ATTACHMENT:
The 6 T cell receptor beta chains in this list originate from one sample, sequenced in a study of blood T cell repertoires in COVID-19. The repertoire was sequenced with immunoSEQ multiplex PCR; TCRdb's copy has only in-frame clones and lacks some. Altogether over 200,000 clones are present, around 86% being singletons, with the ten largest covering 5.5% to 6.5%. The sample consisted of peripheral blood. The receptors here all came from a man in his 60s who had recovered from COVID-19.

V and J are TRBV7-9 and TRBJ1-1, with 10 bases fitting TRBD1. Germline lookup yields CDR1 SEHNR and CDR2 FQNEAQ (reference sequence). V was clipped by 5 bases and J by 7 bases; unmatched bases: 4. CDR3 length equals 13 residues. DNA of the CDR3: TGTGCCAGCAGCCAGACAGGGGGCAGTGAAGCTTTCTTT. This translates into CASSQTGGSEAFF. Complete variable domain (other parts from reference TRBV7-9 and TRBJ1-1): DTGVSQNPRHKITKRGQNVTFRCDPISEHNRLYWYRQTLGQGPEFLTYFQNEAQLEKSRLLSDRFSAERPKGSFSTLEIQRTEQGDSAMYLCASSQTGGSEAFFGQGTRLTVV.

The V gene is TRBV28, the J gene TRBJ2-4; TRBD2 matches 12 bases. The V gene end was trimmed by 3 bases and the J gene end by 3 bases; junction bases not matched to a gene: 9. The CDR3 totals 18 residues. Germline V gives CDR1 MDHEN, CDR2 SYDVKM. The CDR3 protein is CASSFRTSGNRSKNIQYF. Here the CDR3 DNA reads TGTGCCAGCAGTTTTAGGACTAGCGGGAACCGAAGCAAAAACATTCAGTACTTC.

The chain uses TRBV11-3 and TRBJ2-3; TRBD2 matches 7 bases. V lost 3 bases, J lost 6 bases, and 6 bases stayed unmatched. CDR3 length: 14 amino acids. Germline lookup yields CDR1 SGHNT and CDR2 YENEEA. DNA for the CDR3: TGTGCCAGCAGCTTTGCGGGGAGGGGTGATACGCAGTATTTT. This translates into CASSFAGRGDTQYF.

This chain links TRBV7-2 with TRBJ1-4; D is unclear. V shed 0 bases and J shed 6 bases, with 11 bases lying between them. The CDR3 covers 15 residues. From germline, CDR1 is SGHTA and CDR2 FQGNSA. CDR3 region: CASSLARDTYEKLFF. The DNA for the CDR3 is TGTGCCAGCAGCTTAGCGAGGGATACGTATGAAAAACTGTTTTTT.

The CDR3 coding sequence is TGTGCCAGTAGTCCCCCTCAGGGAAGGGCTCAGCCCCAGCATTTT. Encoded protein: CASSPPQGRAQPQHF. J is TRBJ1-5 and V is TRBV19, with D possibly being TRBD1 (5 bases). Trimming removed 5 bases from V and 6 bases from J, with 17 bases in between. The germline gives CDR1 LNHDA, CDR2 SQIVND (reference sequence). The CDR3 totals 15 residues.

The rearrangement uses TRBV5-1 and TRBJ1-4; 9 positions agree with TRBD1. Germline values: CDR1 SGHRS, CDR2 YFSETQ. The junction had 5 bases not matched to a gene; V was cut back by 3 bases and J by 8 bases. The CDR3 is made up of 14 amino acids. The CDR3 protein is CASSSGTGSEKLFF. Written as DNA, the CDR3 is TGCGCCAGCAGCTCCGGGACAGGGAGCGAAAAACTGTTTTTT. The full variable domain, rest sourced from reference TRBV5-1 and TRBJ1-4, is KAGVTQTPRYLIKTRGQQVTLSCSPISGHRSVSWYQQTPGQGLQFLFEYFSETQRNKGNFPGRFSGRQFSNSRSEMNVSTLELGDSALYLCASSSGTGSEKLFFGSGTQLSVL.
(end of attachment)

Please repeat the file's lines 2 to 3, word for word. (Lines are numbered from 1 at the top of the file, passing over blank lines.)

V and J are TRBV7-9 and TRBJ1-1, with 10 bases fitting TRBD1. Germline lookup yields CDR1 SEHNR and CDR2 FQNEAQ (reference sequence). V was clipped by 5 bases and J by 7 bases; unmatched bases: 4. CDR3 length equals 13 residues. DNA of the CDR3: TGTGCCAGCAGCCAGACAGGGGGCAGTGAAGCTTTCTTT. This translates into CASSQTGGSEAFF. Complete variable domain (other parts from reference TRBV7-9 and TRBJ1-1): DTGVSQNPRHKITKRGQNVTFRCDPISEHNRLYWYRQTLGQGPEFLTYFQNEAQLEKSRLLSDRFSAERPKGSFSTLEIQRTEQGDSAMYLCASSQTGGSEAFFGQGTRLTVV.

The V gene is TRBV28, the J gene TRBJ2-4; TRBD2 matches 12 bases. The V gene end was trimmed by 3 bases and the J gene end by 3 bases; junction bases not matched to a gene: 9. The CDR3 totals 18 residues. Germline V gives CDR1 MDHEN, CDR2 SYDVKM. The CDR3 protein is CASSFRTSGNRSKNIQYF. Here the CDR3 DNA reads TGTGCCAGCAGTTTTAGGACTAGCGGGAACCGAAGCAAAAACATTCAGTACTTC.